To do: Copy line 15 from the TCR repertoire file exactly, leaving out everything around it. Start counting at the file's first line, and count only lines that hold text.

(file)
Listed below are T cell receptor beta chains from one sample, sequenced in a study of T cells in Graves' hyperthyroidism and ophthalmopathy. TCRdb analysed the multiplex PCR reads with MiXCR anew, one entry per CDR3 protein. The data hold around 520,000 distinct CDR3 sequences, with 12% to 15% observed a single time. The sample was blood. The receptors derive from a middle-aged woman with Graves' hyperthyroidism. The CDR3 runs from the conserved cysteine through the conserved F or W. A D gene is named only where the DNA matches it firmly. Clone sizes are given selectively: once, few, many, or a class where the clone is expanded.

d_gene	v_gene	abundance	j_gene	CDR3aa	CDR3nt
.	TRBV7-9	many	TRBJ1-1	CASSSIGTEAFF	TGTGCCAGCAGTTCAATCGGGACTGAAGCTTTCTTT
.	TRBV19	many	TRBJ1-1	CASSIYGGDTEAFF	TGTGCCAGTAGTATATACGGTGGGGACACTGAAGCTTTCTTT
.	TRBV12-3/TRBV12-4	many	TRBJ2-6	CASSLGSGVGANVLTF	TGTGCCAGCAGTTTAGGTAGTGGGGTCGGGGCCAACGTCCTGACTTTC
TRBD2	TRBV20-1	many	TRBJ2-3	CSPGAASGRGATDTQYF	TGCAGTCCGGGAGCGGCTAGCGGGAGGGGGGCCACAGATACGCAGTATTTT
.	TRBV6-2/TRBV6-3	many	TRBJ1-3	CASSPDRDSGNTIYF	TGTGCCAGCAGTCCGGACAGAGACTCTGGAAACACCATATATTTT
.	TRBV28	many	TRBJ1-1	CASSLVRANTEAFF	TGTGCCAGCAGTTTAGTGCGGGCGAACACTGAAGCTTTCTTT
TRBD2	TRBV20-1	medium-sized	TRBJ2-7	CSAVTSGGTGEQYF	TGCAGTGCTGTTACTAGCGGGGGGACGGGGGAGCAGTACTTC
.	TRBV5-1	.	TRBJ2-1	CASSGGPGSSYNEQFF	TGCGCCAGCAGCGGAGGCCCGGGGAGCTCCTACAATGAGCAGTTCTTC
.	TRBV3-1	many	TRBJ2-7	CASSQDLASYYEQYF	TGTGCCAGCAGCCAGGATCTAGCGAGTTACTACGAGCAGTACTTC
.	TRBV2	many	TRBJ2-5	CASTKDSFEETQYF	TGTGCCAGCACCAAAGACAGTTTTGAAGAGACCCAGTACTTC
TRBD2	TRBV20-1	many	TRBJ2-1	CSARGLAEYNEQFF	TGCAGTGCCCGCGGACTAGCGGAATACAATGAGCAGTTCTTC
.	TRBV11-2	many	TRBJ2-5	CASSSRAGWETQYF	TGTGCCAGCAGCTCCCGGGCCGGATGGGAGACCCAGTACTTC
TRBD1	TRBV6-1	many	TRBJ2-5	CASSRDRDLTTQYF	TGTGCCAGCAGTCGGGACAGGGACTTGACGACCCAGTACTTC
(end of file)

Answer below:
TRBD1	TRBV6-1	many	TRBJ2-5	CASSRDRDLTTQYF	TGTGCCAGCAGTCGGGACAGGGACTTGACGACCCAGTACTTC